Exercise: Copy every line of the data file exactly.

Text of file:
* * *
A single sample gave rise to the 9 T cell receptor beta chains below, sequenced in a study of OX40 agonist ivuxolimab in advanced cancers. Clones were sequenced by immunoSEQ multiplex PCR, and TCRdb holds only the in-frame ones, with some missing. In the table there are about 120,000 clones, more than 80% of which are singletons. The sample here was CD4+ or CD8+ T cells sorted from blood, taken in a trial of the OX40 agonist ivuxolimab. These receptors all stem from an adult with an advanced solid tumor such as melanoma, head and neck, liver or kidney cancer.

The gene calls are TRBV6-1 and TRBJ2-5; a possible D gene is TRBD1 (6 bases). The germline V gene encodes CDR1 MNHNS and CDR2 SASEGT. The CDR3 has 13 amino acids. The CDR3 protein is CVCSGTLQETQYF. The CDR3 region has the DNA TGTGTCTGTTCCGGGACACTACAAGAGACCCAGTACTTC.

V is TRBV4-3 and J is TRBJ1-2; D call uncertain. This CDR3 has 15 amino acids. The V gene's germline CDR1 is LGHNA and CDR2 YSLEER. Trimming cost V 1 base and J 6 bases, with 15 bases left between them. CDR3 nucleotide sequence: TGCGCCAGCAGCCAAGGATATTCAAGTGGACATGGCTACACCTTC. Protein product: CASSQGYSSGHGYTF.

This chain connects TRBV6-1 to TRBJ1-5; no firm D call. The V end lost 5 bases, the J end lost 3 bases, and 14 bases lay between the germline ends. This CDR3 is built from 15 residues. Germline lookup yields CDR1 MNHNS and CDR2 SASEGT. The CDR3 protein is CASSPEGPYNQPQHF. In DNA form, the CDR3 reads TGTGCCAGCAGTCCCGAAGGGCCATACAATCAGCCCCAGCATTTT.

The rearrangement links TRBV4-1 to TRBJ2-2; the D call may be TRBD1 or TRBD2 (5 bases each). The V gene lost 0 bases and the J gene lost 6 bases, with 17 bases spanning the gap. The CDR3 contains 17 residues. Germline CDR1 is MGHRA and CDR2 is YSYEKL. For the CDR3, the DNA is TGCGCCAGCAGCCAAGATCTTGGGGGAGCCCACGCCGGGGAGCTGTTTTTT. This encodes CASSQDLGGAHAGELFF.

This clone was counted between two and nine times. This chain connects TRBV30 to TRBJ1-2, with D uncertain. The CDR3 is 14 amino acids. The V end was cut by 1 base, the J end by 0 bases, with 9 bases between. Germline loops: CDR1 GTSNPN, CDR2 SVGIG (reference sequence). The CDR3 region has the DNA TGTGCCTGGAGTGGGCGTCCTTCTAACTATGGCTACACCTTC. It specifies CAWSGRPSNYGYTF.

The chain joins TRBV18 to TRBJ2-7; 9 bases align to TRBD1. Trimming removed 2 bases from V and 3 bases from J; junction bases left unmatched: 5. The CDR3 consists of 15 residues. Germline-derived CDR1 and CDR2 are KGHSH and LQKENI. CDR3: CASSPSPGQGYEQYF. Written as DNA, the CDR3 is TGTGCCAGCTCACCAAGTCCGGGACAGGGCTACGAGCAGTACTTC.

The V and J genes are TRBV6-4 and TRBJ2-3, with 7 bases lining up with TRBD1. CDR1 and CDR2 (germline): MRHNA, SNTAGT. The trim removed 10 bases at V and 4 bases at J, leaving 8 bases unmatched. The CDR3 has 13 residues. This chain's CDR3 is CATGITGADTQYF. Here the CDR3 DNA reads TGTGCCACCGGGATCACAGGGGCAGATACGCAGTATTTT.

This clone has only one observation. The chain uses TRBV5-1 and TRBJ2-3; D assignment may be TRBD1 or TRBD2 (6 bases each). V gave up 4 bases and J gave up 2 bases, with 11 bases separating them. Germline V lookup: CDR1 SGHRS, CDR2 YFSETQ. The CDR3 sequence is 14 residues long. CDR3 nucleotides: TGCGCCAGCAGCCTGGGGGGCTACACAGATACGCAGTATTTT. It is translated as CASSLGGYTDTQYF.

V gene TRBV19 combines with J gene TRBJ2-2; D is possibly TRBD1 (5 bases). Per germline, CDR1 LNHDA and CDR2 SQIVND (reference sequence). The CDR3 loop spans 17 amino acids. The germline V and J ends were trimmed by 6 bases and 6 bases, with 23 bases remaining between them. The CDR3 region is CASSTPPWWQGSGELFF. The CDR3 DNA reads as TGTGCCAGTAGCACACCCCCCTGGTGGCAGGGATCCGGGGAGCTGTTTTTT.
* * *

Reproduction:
A single sample gave rise to the 9 T cell receptor beta chains below, sequenced in a study of OX40 agonist ivuxolimab in advanced cancers. Clones were sequenced by immunoSEQ multiplex PCR, and TCRdb holds only the in-frame ones, with some missing. In the table there are about 120,000 clones, more than 80% of which are singletons. The sample here was CD4+ or CD8+ T cells sorted from blood, taken in a trial of the OX40 agonist ivuxolimab. These receptors all stem from an adult with an advanced solid tumor such as melanoma, head and neck, liver or kidney cancer.

The gene calls are TRBV6-1 and TRBJ2-5; a possible D gene is TRBD1 (6 bases). The germline V gene encodes CDR1 MNHNS and CDR2 SASEGT. The CDR3 has 13 amino acids. The CDR3 protein is CVCSGTLQETQYF. The CDR3 region has the DNA TGTGTCTGTTCCGGGACACTACAAGAGACCCAGTACTTC.

V is TRBV4-3 and J is TRBJ1-2; D call uncertain. This CDR3 has 15 amino acids. The V gene's germline CDR1 is LGHNA and CDR2 YSLEER. Trimming cost V 1 base and J 6 bases, with 15 bases left between them. CDR3 nucleotide sequence: TGCGCCAGCAGCCAAGGATATTCAAGTGGACATGGCTACACCTTC. Protein product: CASSQGYSSGHGYTF.

This chain connects TRBV6-1 to TRBJ1-5; no firm D call. The V end lost 5 bases, the J end lost 3 bases, and 14 bases lay between the germline ends. This CDR3 is built from 15 residues. Germline lookup yields CDR1 MNHNS and CDR2 SASEGT. The CDR3 protein is CASSPEGPYNQPQHF. In DNA form, the CDR3 reads TGTGCCAGCAGTCCCGAAGGGCCATACAATCAGCCCCAGCATTTT.

The rearrangement links TRBV4-1 to TRBJ2-2; the D call may be TRBD1 or TRBD2 (5 bases each). The V gene lost 0 bases and the J gene lost 6 bases, with 17 bases spanning the gap. The CDR3 contains 17 residues. Germline CDR1 is MGHRA and CDR2 is YSYEKL. For the CDR3, the DNA is TGCGCCAGCAGCCAAGATCTTGGGGGAGCCCACGCCGGGGAGCTGTTTTTT. This encodes CASSQDLGGAHAGELFF.

This clone was counted between two and nine times. This chain connects TRBV30 to TRBJ1-2, with D uncertain. The CDR3 is 14 amino acids. The V end was cut by 1 base, the J end by 0 bases, with 9 bases between. Germline loops: CDR1 GTSNPN, CDR2 SVGIG (reference sequence). The CDR3 region has the DNA TGTGCCTGGAGTGGGCGTCCTTCTAACTATGGCTACACCTTC. It specifies CAWSGRPSNYGYTF.

The chain joins TRBV18 to TRBJ2-7; 9 bases align to TRBD1. Trimming removed 2 bases from V and 3 bases from J; junction bases left unmatched: 5. The CDR3 consists of 15 residues. Germline-derived CDR1 and CDR2 are KGHSH and LQKENI. CDR3: CASSPSPGQGYEQYF. Written as DNA, the CDR3 is TGTGCCAGCTCACCAAGTCCGGGACAGGGCTACGAGCAGTACTTC.

The V and J genes are TRBV6-4 and TRBJ2-3, with 7 bases lining up with TRBD1. CDR1 and CDR2 (germline): MRHNA, SNTAGT. The trim removed 10 bases at V and 4 bases at J, leaving 8 bases unmatched. The CDR3 has 13 residues. This chain's CDR3 is CATGITGADTQYF. Here the CDR3 DNA reads TGTGCCACCGGGATCACAGGGGCAGATACGCAGTATTTT.

This clone has only one observation. The chain uses TRBV5-1 and TRBJ2-3; D assignment may be TRBD1 or TRBD2 (6 bases each). V gave up 4 bases and J gave up 2 bases, with 11 bases separating them. Germline V lookup: CDR1 SGHRS, CDR2 YFSETQ. The CDR3 sequence is 14 residues long. CDR3 nucleotides: TGCGCCAGCAGCCTGGGGGGCTACACAGATACGCAGTATTTT. It is translated as CASSLGGYTDTQYF.

V gene TRBV19 combines with J gene TRBJ2-2; D is possibly TRBD1 (5 bases). Per germline, CDR1 LNHDA and CDR2 SQIVND (reference sequence). The CDR3 loop spans 17 amino acids. The germline V and J ends were trimmed by 6 bases and 6 bases, with 23 bases remaining between them. The CDR3 region is CASSTPPWWQGSGELFF. The CDR3 DNA reads as TGTGCCAGTAGCACACCCCCCTGGTGGCAGGGATCCGGGGAGCTGTTTTTT.